There is no one-size-fits-all, cookie-cutter estate plan that is right for everyone. This is why personalized attention is key, and this is exactly what you get when you engage our law firm. This being stated, there are certain rudimentary components that every estate plan will contain, and we will take a look at them from an overview in this blog post.
Asset Transfer Vehicle
The purpose of estate planning is to get your assets into the hands of your loved ones after you pass away, so an asset transfer vehicle will be at the core of the plan. Many people harbor a misconception when it comes to wills and trusts. They think that a last will is definitely the right choice unless you are very wealthy.
In fact, this is not the case at all. It is true that there are trusts that are used by high net worth individuals that are exposed to estate taxes, and they can have other more complex concerns. However, trusts can be very useful for people of relatively ordinary means when certain circumstances exist.
First, you should understand the fact that a will is not administered in a vacuum. The executor that you name in the document would be required to admit the will to probate after you are gone. This is a legal process, and in the state of New York where we practice law, it is handled by the Surrogate’s Court.
There are a number of drawbacks that go along with the probate process. Expenses accumulate, including court costs, the executor’s fee, legal expenses, and appraisal and liquidation charges. Probate is also time-consuming. It will typically take about nine months to run its course if there are no complications, and inheritances cannot be distributed while the estate is being probated.
Privacy is lost, because probate is a public proceeding, and anyone that is interested can obtain probate records to find out how you distributed your resources. This loss of privacy is disconcerting in a general sense, and the information can potentially cause hard feelings among interested parties.
There is an alternative that is the right choice for many people called a revocable living trust. As the name would imply, you can revoke the trust at any time, so there is no loss of control of the assets that you convey into it. When you establish a revocable living trust, you can act as the trustee and the beneficiary while you are alive and fully capable of making sound decisions.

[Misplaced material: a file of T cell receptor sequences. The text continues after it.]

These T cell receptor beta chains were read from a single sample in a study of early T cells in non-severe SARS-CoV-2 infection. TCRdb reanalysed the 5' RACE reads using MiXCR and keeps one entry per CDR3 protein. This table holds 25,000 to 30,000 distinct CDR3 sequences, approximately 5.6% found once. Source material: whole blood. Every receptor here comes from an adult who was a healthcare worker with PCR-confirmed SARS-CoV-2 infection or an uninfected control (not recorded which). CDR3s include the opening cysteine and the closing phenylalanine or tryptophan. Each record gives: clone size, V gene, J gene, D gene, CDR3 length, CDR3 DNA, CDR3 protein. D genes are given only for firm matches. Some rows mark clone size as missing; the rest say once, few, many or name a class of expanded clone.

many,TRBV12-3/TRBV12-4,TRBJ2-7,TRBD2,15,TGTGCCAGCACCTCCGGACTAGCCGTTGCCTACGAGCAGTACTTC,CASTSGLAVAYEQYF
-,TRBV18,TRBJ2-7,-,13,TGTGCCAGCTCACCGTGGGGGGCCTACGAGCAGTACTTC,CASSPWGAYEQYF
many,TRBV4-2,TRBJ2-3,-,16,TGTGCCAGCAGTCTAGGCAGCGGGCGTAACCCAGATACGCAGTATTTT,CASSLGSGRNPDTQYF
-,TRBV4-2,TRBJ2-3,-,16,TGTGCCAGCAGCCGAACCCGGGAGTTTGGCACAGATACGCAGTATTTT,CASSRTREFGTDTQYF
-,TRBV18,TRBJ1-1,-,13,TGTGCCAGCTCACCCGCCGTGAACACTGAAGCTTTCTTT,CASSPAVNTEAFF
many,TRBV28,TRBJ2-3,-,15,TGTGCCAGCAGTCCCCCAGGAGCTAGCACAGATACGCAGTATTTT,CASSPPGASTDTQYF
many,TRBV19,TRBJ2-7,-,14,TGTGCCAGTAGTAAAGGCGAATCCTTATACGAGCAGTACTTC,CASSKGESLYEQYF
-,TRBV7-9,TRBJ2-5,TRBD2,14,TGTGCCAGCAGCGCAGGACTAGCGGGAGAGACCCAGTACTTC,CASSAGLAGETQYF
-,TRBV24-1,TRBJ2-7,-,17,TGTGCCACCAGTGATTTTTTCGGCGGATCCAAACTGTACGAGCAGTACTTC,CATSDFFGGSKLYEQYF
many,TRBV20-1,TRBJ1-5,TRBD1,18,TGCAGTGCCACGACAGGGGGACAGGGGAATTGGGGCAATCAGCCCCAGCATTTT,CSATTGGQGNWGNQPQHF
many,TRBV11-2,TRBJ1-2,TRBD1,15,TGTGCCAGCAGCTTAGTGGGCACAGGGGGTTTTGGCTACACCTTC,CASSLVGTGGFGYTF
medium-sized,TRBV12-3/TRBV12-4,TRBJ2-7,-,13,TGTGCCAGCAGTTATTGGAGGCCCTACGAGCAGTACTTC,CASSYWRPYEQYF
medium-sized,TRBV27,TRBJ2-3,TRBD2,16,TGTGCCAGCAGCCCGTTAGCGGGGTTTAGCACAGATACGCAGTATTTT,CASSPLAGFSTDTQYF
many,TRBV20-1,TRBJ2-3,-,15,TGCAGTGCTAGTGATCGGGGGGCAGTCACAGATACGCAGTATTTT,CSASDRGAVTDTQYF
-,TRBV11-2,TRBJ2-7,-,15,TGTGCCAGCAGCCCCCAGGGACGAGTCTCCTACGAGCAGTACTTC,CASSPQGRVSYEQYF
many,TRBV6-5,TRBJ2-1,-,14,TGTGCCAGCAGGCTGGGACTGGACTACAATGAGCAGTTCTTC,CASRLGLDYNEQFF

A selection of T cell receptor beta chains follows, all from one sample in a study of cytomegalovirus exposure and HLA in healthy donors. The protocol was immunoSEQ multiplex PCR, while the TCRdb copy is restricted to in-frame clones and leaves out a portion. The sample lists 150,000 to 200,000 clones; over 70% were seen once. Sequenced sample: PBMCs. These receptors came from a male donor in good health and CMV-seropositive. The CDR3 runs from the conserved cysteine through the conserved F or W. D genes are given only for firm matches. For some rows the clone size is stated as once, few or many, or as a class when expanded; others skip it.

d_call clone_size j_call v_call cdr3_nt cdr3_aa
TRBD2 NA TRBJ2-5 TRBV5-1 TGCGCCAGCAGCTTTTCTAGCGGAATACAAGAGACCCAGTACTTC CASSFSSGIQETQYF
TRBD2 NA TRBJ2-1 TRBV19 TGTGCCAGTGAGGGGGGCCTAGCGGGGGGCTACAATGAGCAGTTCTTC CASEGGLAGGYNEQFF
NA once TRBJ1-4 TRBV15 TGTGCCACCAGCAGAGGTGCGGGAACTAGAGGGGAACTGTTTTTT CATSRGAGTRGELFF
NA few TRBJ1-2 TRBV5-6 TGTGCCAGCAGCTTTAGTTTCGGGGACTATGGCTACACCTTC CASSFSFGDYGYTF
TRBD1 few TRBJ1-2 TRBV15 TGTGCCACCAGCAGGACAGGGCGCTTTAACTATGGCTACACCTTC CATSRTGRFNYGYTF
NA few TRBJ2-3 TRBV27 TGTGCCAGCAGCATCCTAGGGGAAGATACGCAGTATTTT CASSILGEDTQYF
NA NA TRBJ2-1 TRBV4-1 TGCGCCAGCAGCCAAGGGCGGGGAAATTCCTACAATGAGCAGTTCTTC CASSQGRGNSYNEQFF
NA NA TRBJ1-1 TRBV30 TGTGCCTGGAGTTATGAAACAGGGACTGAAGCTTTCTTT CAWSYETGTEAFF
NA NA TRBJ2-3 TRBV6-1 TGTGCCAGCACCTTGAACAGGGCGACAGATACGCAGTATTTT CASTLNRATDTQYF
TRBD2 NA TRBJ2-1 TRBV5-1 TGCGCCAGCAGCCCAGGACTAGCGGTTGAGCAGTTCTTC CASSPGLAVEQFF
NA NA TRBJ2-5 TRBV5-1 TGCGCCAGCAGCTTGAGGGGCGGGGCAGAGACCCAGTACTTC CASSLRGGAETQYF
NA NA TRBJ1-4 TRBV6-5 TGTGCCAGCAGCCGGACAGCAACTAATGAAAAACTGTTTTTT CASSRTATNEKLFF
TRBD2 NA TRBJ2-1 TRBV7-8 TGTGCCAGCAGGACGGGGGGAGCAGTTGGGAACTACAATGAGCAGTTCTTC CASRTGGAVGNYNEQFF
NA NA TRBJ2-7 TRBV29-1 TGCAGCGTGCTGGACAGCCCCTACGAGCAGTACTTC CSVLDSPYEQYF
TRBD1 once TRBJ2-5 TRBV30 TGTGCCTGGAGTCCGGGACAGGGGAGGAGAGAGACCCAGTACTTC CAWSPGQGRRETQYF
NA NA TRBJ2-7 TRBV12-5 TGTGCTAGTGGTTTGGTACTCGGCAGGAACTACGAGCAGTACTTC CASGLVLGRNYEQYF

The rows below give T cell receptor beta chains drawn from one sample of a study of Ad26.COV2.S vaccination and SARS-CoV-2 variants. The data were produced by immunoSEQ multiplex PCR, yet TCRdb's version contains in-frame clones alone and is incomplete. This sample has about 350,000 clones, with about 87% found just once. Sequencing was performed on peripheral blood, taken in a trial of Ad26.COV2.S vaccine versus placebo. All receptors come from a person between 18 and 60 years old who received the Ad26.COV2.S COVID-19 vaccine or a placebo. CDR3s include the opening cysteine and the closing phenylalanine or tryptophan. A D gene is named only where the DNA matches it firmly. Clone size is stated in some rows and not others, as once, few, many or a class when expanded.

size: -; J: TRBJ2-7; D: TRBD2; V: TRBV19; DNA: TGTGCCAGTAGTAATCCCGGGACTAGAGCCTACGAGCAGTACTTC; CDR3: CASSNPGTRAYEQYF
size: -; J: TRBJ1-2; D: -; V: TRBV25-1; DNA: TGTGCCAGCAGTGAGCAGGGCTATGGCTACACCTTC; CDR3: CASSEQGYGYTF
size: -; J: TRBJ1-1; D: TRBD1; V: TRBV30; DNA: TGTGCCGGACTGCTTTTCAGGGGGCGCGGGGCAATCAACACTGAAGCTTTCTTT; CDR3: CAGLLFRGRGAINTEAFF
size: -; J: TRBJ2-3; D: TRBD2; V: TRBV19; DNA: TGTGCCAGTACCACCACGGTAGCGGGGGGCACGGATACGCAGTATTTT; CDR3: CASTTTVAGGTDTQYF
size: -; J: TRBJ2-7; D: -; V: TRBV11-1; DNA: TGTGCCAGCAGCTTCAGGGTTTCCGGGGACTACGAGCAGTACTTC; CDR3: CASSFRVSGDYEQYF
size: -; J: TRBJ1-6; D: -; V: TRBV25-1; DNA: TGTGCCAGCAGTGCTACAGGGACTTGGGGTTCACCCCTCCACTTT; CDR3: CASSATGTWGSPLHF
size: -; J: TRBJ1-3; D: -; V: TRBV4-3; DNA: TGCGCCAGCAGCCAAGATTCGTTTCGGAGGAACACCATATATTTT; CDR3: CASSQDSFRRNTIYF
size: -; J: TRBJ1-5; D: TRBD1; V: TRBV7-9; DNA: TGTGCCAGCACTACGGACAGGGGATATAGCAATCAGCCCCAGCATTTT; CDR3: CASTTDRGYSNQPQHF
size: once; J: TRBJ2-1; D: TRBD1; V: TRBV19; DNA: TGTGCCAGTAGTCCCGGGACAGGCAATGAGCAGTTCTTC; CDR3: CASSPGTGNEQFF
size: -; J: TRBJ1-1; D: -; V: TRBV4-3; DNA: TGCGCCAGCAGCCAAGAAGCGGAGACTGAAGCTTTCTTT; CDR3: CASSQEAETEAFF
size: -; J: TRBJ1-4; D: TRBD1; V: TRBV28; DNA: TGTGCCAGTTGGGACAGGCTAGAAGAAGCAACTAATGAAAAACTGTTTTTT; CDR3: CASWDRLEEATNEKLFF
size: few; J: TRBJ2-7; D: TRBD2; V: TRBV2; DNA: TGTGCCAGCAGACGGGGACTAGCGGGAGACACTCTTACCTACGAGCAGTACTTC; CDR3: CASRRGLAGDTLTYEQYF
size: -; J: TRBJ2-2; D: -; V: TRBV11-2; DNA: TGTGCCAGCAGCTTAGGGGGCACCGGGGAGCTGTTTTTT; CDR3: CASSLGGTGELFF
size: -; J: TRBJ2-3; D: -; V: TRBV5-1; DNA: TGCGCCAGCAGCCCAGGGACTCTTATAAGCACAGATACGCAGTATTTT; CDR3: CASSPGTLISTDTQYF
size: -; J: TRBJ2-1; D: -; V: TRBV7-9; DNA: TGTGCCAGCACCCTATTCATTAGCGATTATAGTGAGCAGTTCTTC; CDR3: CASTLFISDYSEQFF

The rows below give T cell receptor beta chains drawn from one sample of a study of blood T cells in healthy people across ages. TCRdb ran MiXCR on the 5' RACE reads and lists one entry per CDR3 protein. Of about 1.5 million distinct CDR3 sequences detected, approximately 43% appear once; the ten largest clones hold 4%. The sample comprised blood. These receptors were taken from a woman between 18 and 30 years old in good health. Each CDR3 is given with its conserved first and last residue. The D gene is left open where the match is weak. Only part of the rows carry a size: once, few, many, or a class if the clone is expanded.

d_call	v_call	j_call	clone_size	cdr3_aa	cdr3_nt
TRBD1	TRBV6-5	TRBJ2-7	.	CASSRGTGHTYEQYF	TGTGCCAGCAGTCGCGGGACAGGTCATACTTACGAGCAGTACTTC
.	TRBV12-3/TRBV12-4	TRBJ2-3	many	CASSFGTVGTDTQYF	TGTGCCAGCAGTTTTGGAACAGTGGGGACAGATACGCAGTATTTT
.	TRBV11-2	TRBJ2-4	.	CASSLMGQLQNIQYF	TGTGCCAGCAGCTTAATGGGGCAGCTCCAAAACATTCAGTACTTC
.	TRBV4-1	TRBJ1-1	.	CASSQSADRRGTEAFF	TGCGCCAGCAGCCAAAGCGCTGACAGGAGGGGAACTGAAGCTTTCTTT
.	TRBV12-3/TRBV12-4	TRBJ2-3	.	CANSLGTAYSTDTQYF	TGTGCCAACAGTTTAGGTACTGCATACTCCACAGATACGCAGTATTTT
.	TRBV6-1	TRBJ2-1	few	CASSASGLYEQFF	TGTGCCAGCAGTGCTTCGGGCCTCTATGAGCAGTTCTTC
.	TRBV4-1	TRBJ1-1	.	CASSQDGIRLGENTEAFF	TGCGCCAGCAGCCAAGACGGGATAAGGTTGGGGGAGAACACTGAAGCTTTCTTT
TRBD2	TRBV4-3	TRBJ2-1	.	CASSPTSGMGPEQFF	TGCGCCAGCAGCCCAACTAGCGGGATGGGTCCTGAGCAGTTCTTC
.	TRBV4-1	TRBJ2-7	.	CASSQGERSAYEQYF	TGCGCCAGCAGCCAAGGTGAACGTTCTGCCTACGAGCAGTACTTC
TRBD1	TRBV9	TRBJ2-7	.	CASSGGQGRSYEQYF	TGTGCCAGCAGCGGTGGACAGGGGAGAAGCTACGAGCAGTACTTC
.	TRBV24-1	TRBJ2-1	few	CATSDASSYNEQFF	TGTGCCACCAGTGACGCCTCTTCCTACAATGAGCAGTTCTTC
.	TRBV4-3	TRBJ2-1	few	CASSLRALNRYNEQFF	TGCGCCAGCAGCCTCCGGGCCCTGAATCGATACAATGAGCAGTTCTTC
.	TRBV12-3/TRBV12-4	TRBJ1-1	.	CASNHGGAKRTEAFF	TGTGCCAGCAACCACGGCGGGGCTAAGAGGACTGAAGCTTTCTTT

In the trust declaration, you name a trustee to administer the trust after your death, and you name beneficiaries that will receive distributions from the trust. These distributions would not be subject to the probate process, so the pitfalls we looked at previously would be avoided.
This is one type of trust that someone that is not extraordinarily wealthy could benefit from, but there are others. One of them is the income-only Medicaid trust. Many seniors seek Medicaid eligibility toward the end of their lives because Medicare will not pay for a stay in a nursing home. Medicaid will pick up the tab if you can gain eligibility, but it is a need-based program, so there is a low asset limit.
To get assets out of your own name to be able to qualify for Medicaid, you could convey resources into an irrevocable Medicaid trust. You would not be able to touch the principal, but you would be able to continue to receive distributions of the earnings from the trust until you apply for Medicaid coverage.
In addition to planning for the events that will take place after your passing, you should also consider latter life issues when you are planning your estate. Unfortunately, many elders become unable to communicate sound decisions at some point in time. To account for this, you can add a living will to state your preferences with regard to the utilization of life-sustaining measures like feeding tubes and artificial respiration.
This is an advance directive for health care, and an additional directive that should be included is a durable power of attorney for medical decision-making. You can add another durable power of attorney to name someone to handle your financial affairs in the event of your incapacitation.
Download Our Free Estate Planning Worksheet!
Now that you know a little bit about the basics, you can take the next step and download our estate planning worksheet. It is being offered free of charge at the present time, and you can visit this page to obtain access to your copy.
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